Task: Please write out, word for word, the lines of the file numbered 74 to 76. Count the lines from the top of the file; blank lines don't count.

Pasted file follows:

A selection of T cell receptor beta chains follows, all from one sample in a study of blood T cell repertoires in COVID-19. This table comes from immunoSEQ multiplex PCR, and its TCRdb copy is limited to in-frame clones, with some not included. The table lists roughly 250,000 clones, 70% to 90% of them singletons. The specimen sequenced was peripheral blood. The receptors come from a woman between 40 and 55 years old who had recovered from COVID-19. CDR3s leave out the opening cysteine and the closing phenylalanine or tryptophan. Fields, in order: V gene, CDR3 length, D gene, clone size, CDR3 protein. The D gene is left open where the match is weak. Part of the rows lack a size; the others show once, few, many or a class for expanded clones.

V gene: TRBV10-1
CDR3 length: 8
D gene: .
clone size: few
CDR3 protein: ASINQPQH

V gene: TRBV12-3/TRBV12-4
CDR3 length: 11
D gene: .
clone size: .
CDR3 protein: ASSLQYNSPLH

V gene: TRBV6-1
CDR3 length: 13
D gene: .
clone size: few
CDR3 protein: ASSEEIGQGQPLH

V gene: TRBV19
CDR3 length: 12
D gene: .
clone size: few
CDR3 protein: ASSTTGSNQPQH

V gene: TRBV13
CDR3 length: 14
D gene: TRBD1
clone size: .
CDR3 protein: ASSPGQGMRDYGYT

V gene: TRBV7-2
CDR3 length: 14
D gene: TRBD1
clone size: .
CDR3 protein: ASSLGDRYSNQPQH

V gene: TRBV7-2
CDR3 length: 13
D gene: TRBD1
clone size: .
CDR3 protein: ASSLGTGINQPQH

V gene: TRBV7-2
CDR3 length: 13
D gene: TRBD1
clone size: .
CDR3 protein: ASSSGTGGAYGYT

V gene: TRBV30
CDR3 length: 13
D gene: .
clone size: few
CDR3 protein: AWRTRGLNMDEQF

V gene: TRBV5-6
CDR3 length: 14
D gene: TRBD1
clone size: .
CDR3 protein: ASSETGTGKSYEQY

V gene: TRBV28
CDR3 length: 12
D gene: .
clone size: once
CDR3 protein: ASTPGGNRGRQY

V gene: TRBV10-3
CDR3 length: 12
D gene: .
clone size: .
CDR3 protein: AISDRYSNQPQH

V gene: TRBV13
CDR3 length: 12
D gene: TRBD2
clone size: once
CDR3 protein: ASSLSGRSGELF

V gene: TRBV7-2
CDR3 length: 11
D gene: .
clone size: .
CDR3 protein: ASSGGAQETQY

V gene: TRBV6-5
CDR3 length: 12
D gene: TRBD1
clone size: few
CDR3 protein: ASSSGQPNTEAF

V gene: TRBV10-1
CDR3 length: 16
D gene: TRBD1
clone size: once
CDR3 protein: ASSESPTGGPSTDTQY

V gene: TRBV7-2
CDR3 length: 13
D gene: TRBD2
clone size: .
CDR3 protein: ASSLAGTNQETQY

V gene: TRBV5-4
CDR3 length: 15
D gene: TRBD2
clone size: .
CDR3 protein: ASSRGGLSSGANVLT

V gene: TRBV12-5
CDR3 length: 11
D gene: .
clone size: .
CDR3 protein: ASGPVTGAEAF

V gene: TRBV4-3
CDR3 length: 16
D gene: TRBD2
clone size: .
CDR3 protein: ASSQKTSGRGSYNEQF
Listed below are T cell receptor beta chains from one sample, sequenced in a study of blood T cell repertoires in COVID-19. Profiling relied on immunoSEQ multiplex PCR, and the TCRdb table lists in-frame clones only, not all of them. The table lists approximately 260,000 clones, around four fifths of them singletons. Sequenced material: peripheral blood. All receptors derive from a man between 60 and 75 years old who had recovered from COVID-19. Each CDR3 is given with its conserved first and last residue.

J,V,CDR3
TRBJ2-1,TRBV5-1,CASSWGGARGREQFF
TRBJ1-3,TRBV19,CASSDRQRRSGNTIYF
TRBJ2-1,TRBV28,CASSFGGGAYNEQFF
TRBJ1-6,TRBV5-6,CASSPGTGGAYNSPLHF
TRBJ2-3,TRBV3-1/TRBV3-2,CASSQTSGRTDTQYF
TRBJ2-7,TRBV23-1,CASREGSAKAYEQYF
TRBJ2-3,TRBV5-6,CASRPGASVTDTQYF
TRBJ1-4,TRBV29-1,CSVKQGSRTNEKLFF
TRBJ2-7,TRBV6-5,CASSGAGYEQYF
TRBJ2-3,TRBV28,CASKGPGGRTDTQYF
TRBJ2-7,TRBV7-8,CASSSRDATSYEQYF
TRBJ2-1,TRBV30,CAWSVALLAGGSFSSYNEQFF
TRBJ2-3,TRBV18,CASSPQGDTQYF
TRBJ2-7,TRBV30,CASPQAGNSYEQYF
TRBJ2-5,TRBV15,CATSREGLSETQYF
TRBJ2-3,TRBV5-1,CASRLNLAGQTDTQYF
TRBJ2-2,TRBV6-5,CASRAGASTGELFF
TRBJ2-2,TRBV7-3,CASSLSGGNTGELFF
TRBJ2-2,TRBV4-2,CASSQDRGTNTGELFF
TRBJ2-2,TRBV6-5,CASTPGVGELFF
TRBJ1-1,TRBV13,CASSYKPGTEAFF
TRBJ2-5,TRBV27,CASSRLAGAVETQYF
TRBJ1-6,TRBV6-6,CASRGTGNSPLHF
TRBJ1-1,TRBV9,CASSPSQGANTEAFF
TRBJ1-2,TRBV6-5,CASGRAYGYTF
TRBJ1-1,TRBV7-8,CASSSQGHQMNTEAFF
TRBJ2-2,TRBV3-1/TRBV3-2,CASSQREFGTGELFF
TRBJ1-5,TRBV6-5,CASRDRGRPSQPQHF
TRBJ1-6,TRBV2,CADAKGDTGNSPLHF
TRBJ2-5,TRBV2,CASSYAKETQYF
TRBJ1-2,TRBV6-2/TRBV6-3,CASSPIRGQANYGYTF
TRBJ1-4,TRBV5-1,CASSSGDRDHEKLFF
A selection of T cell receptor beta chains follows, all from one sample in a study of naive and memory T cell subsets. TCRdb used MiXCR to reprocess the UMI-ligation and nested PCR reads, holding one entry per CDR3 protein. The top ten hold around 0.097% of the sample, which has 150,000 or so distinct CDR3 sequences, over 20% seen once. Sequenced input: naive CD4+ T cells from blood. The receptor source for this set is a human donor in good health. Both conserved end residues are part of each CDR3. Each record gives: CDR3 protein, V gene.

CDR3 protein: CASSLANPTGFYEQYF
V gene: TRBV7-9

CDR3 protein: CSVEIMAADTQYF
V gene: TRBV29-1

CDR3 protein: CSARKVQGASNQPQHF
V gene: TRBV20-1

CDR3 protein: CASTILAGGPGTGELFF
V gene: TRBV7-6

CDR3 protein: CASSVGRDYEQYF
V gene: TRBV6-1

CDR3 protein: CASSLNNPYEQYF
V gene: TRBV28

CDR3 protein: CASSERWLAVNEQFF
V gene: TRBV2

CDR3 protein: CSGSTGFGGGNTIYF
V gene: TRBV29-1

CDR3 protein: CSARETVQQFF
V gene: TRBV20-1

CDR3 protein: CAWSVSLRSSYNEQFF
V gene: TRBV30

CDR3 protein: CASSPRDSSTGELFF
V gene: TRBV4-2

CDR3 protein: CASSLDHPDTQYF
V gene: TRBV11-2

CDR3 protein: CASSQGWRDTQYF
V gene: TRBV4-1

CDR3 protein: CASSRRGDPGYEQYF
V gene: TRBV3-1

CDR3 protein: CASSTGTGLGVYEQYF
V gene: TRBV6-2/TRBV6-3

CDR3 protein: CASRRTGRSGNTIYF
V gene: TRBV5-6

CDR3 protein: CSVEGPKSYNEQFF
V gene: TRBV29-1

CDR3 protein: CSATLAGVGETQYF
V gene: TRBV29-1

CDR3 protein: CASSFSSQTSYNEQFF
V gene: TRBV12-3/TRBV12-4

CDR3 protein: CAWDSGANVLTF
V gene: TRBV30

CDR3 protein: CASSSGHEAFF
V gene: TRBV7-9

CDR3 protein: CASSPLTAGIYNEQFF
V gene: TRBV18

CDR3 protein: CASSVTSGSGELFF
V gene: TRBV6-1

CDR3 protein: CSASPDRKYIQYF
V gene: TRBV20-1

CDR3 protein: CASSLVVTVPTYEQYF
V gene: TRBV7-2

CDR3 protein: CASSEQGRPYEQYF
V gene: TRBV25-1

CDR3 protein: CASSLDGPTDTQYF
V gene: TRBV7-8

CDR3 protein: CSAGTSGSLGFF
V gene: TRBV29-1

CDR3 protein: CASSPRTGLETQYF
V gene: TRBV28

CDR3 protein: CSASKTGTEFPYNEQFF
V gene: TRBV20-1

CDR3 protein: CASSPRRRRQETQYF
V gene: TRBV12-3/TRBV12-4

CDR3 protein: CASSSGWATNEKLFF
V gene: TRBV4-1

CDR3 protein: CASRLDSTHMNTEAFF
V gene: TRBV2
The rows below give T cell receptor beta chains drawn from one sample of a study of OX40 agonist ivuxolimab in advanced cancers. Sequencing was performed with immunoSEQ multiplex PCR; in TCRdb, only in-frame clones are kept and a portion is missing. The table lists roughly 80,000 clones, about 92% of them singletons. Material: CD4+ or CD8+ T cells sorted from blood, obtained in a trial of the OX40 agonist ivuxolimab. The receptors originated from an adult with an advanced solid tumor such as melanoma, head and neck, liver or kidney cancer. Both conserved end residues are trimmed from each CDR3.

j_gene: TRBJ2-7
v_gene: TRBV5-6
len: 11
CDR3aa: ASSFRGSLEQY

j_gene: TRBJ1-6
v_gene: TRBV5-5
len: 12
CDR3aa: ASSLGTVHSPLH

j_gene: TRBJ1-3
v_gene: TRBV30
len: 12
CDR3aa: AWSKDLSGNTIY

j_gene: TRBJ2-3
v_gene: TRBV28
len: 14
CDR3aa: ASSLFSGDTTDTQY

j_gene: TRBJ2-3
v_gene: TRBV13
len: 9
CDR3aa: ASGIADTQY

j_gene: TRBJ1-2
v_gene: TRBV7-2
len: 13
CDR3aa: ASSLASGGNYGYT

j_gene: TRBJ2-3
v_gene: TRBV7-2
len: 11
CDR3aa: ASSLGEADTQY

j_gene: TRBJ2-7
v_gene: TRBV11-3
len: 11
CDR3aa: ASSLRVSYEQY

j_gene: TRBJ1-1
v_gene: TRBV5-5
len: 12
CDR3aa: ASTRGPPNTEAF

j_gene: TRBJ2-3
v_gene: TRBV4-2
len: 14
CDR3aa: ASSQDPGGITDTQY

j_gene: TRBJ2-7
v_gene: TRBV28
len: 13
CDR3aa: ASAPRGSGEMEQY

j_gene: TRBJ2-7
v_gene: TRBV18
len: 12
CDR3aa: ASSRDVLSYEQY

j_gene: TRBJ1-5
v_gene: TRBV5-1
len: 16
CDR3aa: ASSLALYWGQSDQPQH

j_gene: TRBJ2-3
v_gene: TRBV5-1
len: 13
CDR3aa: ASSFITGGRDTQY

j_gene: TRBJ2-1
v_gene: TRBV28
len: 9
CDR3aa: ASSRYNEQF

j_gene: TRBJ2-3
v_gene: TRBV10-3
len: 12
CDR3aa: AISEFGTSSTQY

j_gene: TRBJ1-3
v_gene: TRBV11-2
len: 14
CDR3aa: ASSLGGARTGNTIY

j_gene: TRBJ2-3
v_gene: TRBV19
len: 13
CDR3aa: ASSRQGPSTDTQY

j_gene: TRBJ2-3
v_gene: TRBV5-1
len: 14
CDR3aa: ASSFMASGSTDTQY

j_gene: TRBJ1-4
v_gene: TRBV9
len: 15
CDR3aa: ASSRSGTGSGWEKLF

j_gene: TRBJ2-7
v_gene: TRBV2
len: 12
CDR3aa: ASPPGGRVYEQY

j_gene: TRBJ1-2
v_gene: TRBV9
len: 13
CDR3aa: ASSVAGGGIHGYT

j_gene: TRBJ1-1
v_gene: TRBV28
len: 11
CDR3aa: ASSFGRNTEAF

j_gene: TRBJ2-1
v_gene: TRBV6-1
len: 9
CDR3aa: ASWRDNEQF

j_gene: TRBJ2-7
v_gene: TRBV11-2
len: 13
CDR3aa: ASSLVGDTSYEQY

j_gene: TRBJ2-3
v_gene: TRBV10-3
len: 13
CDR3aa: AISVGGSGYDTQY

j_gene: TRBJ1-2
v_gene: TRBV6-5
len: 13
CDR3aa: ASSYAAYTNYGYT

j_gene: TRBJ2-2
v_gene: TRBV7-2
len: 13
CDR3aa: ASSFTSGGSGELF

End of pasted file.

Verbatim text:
D gene: TRBD1
clone size: few
CDR3 protein: ASSSGQPNTEAF